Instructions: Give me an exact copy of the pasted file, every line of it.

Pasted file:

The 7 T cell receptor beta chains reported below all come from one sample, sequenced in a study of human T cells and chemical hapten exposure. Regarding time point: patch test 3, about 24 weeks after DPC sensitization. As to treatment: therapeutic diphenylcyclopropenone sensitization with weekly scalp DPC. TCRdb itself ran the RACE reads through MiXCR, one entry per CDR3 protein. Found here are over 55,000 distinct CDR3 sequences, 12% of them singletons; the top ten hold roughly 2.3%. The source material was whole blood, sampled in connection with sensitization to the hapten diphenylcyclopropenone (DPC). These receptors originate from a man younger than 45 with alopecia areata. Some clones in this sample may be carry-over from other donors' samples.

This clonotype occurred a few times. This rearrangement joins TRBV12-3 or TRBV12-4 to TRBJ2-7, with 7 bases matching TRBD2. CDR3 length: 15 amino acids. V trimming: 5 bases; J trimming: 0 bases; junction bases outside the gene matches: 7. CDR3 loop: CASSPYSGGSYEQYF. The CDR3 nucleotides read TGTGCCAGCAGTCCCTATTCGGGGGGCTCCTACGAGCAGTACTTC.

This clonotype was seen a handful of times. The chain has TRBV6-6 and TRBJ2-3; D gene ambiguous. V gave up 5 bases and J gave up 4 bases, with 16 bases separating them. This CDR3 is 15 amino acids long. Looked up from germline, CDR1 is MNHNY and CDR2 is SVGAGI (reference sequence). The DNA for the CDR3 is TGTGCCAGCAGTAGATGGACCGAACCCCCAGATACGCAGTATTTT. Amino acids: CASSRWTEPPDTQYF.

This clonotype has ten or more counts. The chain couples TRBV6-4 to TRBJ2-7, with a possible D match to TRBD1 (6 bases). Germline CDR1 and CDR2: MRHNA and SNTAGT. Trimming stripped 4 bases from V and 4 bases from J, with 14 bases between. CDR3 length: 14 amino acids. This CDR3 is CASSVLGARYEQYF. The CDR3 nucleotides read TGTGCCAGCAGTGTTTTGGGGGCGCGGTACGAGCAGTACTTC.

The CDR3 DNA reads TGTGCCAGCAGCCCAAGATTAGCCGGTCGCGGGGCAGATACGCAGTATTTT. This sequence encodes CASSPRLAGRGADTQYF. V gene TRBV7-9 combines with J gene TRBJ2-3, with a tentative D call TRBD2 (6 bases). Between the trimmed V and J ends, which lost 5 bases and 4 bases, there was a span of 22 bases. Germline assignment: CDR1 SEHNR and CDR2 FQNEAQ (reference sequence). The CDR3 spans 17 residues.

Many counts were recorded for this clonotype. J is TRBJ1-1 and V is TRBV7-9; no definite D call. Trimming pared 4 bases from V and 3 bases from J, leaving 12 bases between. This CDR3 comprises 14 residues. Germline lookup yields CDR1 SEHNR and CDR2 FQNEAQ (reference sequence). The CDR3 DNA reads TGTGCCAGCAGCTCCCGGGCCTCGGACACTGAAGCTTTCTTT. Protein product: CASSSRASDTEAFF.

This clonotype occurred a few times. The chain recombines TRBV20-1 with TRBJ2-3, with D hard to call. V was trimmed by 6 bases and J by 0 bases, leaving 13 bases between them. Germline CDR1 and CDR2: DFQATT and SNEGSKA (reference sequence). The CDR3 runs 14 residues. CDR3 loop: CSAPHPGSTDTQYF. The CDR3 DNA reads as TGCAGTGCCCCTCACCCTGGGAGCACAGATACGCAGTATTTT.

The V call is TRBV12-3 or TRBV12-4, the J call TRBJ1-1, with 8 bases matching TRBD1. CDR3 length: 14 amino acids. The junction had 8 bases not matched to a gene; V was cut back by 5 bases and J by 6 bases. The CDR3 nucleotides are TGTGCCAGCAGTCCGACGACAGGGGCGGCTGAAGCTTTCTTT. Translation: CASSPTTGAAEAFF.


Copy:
The 7 T cell receptor beta chains reported below all come from one sample, sequenced in a study of human T cells and chemical hapten exposure. Regarding time point: patch test 3, about 24 weeks after DPC sensitization. As to treatment: therapeutic diphenylcyclopropenone sensitization with weekly scalp DPC. TCRdb itself ran the RACE reads through MiXCR, one entry per CDR3 protein. Found here are over 55,000 distinct CDR3 sequences, 12% of them singletons; the top ten hold roughly 2.3%. The source material was whole blood, sampled in connection with sensitization to the hapten diphenylcyclopropenone (DPC). These receptors originate from a man younger than 45 with alopecia areata. Some clones in this sample may be carry-over from other donors' samples.

This clonotype occurred a few times. This rearrangement joins TRBV12-3 or TRBV12-4 to TRBJ2-7, with 7 bases matching TRBD2. CDR3 length: 15 amino acids. V trimming: 5 bases; J trimming: 0 bases; junction bases outside the gene matches: 7. CDR3 loop: CASSPYSGGSYEQYF. The CDR3 nucleotides read TGTGCCAGCAGTCCCTATTCGGGGGGCTCCTACGAGCAGTACTTC.

This clonotype was seen a handful of times. The chain has TRBV6-6 and TRBJ2-3; D gene ambiguous. V gave up 5 bases and J gave up 4 bases, with 16 bases separating them. This CDR3 is 15 amino acids long. Looked up from germline, CDR1 is MNHNY and CDR2 is SVGAGI (reference sequence). The DNA for the CDR3 is TGTGCCAGCAGTAGATGGACCGAACCCCCAGATACGCAGTATTTT. Amino acids: CASSRWTEPPDTQYF.

This clonotype has ten or more counts. The chain couples TRBV6-4 to TRBJ2-7, with a possible D match to TRBD1 (6 bases). Germline CDR1 and CDR2: MRHNA and SNTAGT. Trimming stripped 4 bases from V and 4 bases from J, with 14 bases between. CDR3 length: 14 amino acids. This CDR3 is CASSVLGARYEQYF. The CDR3 nucleotides read TGTGCCAGCAGTGTTTTGGGGGCGCGGTACGAGCAGTACTTC.

The CDR3 DNA reads TGTGCCAGCAGCCCAAGATTAGCCGGTCGCGGGGCAGATACGCAGTATTTT. This sequence encodes CASSPRLAGRGADTQYF. V gene TRBV7-9 combines with J gene TRBJ2-3, with a tentative D call TRBD2 (6 bases). Between the trimmed V and J ends, which lost 5 bases and 4 bases, there was a span of 22 bases. Germline assignment: CDR1 SEHNR and CDR2 FQNEAQ (reference sequence). The CDR3 spans 17 residues.

Many counts were recorded for this clonotype. J is TRBJ1-1 and V is TRBV7-9; no definite D call. Trimming pared 4 bases from V and 3 bases from J, leaving 12 bases between. This CDR3 comprises 14 residues. Germline lookup yields CDR1 SEHNR and CDR2 FQNEAQ (reference sequence). The CDR3 DNA reads TGTGCCAGCAGCTCCCGGGCCTCGGACACTGAAGCTTTCTTT. Protein product: CASSSRASDTEAFF.

This clonotype occurred a few times. The chain recombines TRBV20-1 with TRBJ2-3, with D hard to call. V was trimmed by 6 bases and J by 0 bases, leaving 13 bases between them. Germline CDR1 and CDR2: DFQATT and SNEGSKA (reference sequence). The CDR3 runs 14 residues. CDR3 loop: CSAPHPGSTDTQYF. The CDR3 DNA reads as TGCAGTGCCCCTCACCCTGGGAGCACAGATACGCAGTATTTT.

The V call is TRBV12-3 or TRBV12-4, the J call TRBJ1-1, with 8 bases matching TRBD1. CDR3 length: 14 amino acids. The junction had 8 bases not matched to a gene; V was cut back by 5 bases and J by 6 bases. The CDR3 nucleotides are TGTGCCAGCAGTCCGACGACAGGGGCGGCTGAAGCTTTCTTT. Translation: CASSPTTGAAEAFF.